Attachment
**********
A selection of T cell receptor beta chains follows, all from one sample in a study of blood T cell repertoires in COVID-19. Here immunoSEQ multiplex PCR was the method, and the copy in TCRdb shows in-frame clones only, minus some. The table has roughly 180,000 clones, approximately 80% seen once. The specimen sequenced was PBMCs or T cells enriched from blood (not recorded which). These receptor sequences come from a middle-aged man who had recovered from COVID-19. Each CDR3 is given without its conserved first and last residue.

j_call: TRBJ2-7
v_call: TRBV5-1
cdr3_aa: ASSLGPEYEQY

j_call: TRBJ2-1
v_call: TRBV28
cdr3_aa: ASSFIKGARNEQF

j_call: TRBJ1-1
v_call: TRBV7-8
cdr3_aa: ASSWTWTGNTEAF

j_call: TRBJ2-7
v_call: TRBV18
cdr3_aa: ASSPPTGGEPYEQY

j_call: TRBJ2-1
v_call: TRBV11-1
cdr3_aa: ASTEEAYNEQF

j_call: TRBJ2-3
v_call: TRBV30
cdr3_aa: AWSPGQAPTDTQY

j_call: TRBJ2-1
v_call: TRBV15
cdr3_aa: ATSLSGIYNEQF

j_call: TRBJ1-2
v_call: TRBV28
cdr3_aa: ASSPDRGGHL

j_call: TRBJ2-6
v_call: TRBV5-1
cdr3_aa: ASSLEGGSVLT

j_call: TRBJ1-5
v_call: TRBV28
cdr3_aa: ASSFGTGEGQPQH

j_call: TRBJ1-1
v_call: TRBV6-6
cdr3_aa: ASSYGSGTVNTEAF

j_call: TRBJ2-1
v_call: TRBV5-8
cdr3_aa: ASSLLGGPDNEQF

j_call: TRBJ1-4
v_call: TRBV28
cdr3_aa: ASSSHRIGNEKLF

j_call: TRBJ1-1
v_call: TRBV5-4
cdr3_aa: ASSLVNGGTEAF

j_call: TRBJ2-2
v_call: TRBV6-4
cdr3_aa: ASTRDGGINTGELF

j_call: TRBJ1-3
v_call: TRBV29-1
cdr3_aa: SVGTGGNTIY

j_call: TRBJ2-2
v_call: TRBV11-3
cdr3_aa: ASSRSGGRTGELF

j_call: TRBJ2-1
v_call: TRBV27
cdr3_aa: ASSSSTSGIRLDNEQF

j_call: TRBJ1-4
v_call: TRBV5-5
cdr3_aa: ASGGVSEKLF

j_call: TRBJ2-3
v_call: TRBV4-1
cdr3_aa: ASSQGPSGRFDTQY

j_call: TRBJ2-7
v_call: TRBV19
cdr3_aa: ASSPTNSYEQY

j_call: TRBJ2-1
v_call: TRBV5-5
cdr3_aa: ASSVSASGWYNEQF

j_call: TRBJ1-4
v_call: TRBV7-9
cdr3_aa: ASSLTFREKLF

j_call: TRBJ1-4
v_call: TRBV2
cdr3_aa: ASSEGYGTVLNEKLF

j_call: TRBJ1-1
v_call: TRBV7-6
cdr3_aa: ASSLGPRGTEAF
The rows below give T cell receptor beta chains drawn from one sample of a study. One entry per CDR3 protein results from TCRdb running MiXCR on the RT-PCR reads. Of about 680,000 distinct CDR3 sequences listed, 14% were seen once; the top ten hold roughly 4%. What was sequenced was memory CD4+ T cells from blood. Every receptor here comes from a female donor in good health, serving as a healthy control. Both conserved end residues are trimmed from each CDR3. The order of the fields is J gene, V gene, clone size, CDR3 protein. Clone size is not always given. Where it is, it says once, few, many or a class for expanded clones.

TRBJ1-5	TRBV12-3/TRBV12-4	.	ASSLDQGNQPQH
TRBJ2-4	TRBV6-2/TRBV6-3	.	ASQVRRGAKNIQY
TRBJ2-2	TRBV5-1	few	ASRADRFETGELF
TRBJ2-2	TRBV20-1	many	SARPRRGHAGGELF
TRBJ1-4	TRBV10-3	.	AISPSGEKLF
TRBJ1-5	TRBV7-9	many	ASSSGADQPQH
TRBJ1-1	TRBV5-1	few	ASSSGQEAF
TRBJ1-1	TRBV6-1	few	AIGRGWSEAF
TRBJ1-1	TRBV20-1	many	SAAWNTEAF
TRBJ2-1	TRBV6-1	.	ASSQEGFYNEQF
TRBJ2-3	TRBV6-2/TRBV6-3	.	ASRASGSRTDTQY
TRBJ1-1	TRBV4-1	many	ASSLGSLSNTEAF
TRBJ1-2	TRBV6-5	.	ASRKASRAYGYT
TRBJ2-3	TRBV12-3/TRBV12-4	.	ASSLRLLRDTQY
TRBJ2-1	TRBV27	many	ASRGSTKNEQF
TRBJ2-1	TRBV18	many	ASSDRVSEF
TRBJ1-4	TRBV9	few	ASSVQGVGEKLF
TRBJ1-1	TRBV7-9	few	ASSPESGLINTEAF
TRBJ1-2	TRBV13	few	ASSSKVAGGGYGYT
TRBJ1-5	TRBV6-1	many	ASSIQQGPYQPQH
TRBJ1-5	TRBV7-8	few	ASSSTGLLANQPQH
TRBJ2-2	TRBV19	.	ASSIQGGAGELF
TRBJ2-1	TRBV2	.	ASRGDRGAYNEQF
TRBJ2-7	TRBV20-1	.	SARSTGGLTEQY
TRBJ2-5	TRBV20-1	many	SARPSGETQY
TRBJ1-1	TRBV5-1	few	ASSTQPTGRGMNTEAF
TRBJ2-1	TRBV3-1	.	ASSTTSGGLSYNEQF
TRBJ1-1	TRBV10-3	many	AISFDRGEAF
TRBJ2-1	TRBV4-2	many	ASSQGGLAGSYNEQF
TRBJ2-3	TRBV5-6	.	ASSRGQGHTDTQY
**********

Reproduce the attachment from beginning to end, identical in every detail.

A selection of T cell receptor beta chains follows, all from one sample in a study of blood T cell repertoires in COVID-19. Here immunoSEQ multiplex PCR was the method, and the copy in TCRdb shows in-frame clones only, minus some. The table has roughly 180,000 clones, approximately 80% seen once. The specimen sequenced was PBMCs or T cells enriched from blood (not recorded which). These receptor sequences come from a middle-aged man who had recovered from COVID-19. Each CDR3 is given without its conserved first and last residue.

j_call: TRBJ2-7
v_call: TRBV5-1
cdr3_aa: ASSLGPEYEQY

j_call: TRBJ2-1
v_call: TRBV28
cdr3_aa: ASSFIKGARNEQF

j_call: TRBJ1-1
v_call: TRBV7-8
cdr3_aa: ASSWTWTGNTEAF

j_call: TRBJ2-7
v_call: TRBV18
cdr3_aa: ASSPPTGGEPYEQY

j_call: TRBJ2-1
v_call: TRBV11-1
cdr3_aa: ASTEEAYNEQF

j_call: TRBJ2-3
v_call: TRBV30
cdr3_aa: AWSPGQAPTDTQY

j_call: TRBJ2-1
v_call: TRBV15
cdr3_aa: ATSLSGIYNEQF

j_call: TRBJ1-2
v_call: TRBV28
cdr3_aa: ASSPDRGGHL

j_call: TRBJ2-6
v_call: TRBV5-1
cdr3_aa: ASSLEGGSVLT

j_call: TRBJ1-5
v_call: TRBV28
cdr3_aa: ASSFGTGEGQPQH

j_call: TRBJ1-1
v_call: TRBV6-6
cdr3_aa: ASSYGSGTVNTEAF

j_call: TRBJ2-1
v_call: TRBV5-8
cdr3_aa: ASSLLGGPDNEQF

j_call: TRBJ1-4
v_call: TRBV28
cdr3_aa: ASSSHRIGNEKLF

j_call: TRBJ1-1
v_call: TRBV5-4
cdr3_aa: ASSLVNGGTEAF

j_call: TRBJ2-2
v_call: TRBV6-4
cdr3_aa: ASTRDGGINTGELF

j_call: TRBJ1-3
v_call: TRBV29-1
cdr3_aa: SVGTGGNTIY

j_call: TRBJ2-2
v_call: TRBV11-3
cdr3_aa: ASSRSGGRTGELF

j_call: TRBJ2-1
v_call: TRBV27
cdr3_aa: ASSSSTSGIRLDNEQF

j_call: TRBJ1-4
v_call: TRBV5-5
cdr3_aa: ASGGVSEKLF

j_call: TRBJ2-3
v_call: TRBV4-1
cdr3_aa: ASSQGPSGRFDTQY

j_call: TRBJ2-7
v_call: TRBV19
cdr3_aa: ASSPTNSYEQY

j_call: TRBJ2-1
v_call: TRBV5-5
cdr3_aa: ASSVSASGWYNEQF

j_call: TRBJ1-4
v_call: TRBV7-9
cdr3_aa: ASSLTFREKLF

j_call: TRBJ1-4
v_call: TRBV2
cdr3_aa: ASSEGYGTVLNEKLF

j_call: TRBJ1-1
v_call: TRBV7-6
cdr3_aa: ASSLGPRGTEAF
The rows below give T cell receptor beta chains drawn from one sample of a study. One entry per CDR3 protein results from TCRdb running MiXCR on the RT-PCR reads. Of about 680,000 distinct CDR3 sequences listed, 14% were seen once; the top ten hold roughly 4%. What was sequenced was memory CD4+ T cells from blood. Every receptor here comes from a female donor in good health, serving as a healthy control. Both conserved end residues are trimmed from each CDR3. The order of the fields is J gene, V gene, clone size, CDR3 protein. Clone size is not always given. Where it is, it says once, few, many or a class for expanded clones.

TRBJ1-5	TRBV12-3/TRBV12-4	.	ASSLDQGNQPQH
TRBJ2-4	TRBV6-2/TRBV6-3	.	ASQVRRGAKNIQY
TRBJ2-2	TRBV5-1	few	ASRADRFETGELF
TRBJ2-2	TRBV20-1	many	SARPRRGHAGGELF
TRBJ1-4	TRBV10-3	.	AISPSGEKLF
TRBJ1-5	TRBV7-9	many	ASSSGADQPQH
TRBJ1-1	TRBV5-1	few	ASSSGQEAF
TRBJ1-1	TRBV6-1	few	AIGRGWSEAF
TRBJ1-1	TRBV20-1	many	SAAWNTEAF
TRBJ2-1	TRBV6-1	.	ASSQEGFYNEQF
TRBJ2-3	TRBV6-2/TRBV6-3	.	ASRASGSRTDTQY
TRBJ1-1	TRBV4-1	many	ASSLGSLSNTEAF
TRBJ1-2	TRBV6-5	.	ASRKASRAYGYT
TRBJ2-3	TRBV12-3/TRBV12-4	.	ASSLRLLRDTQY
TRBJ2-1	TRBV27	many	ASRGSTKNEQF
TRBJ2-1	TRBV18	many	ASSDRVSEF
TRBJ1-4	TRBV9	few	ASSVQGVGEKLF
TRBJ1-1	TRBV7-9	few	ASSPESGLINTEAF
TRBJ1-2	TRBV13	few	ASSSKVAGGGYGYT
TRBJ1-5	TRBV6-1	many	ASSIQQGPYQPQH
TRBJ1-5	TRBV7-8	few	ASSSTGLLANQPQH
TRBJ2-2	TRBV19	.	ASSIQGGAGELF
TRBJ2-1	TRBV2	.	ASRGDRGAYNEQF
TRBJ2-7	TRBV20-1	.	SARSTGGLTEQY
TRBJ2-5	TRBV20-1	many	SARPSGETQY
TRBJ1-1	TRBV5-1	few	ASSTQPTGRGMNTEAF
TRBJ2-1	TRBV3-1	.	ASSTTSGGLSYNEQF
TRBJ1-1	TRBV10-3	many	AISFDRGEAF
TRBJ2-1	TRBV4-2	many	ASSQGGLAGSYNEQF
TRBJ2-3	TRBV5-6	.	ASSRGQGHTDTQY